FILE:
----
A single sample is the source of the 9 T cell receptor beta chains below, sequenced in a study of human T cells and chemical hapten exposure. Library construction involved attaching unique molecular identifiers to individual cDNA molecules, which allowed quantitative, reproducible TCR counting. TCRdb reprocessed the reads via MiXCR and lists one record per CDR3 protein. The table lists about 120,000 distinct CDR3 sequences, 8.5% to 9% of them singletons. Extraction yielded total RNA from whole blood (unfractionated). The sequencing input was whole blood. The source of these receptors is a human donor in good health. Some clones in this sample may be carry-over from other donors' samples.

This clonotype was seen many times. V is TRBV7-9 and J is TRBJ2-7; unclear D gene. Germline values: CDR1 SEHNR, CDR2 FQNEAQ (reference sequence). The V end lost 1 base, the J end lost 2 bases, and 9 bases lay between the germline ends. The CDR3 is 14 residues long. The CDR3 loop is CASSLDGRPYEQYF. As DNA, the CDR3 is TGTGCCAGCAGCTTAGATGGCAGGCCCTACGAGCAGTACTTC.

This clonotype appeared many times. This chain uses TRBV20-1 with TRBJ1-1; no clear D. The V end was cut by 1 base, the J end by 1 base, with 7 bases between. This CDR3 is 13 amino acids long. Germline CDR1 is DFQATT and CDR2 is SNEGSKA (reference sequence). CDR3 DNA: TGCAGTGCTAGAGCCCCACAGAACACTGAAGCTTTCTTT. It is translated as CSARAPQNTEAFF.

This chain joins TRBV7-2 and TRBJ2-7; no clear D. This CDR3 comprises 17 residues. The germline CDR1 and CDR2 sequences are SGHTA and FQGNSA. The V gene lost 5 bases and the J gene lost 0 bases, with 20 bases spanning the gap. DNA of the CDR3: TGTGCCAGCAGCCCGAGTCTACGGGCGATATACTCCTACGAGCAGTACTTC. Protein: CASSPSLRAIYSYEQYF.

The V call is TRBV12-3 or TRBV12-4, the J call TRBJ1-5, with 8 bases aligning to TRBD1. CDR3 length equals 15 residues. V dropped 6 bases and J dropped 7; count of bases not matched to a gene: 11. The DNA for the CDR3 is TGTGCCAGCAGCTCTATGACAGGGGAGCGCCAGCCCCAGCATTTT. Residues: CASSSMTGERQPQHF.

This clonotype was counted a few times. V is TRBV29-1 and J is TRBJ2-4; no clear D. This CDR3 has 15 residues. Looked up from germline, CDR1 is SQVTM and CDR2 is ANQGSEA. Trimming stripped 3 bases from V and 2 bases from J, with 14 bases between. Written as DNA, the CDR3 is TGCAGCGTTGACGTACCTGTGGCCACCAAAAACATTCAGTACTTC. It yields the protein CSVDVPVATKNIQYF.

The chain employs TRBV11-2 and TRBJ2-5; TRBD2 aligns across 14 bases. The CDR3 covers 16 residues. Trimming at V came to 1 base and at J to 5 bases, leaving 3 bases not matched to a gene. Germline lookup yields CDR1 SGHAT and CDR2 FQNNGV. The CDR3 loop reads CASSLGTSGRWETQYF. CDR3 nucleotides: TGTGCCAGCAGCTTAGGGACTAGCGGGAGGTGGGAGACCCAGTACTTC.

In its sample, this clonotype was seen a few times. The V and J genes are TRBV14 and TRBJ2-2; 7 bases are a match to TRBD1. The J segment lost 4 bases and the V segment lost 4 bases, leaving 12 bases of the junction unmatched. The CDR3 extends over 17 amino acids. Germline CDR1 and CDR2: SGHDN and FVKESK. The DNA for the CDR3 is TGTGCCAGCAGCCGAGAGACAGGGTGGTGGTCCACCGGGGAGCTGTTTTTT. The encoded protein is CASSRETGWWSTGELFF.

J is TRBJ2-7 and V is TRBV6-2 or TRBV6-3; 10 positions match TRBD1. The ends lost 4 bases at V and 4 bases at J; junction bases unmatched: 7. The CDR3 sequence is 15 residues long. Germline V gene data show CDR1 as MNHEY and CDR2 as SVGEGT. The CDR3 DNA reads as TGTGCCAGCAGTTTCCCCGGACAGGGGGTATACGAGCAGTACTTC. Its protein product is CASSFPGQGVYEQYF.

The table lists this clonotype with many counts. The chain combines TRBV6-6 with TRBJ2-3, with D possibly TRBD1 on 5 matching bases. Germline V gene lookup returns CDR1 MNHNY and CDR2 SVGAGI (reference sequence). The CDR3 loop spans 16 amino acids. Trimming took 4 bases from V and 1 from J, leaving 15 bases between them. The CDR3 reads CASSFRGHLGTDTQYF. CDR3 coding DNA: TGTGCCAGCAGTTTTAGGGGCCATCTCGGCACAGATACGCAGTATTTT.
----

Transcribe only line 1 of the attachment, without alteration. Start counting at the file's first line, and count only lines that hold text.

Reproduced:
A single sample is the source of the 9 T cell receptor beta chains below, sequenced in a study of human T cells and chemical hapten exposure. Library construction involved attaching unique molecular identifiers to individual cDNA molecules, which allowed quantitative, reproducible TCR counting. TCRdb reprocessed the reads via MiXCR and lists one record per CDR3 protein. The table lists about 120,000 distinct CDR3 sequences, 8.5% to 9% of them singletons. Extraction yielded total RNA from whole blood (unfractionated). The sequencing input was whole blood. The source of these receptors is a human donor in good health. Some clones in this sample may be carry-over from other donors' samples.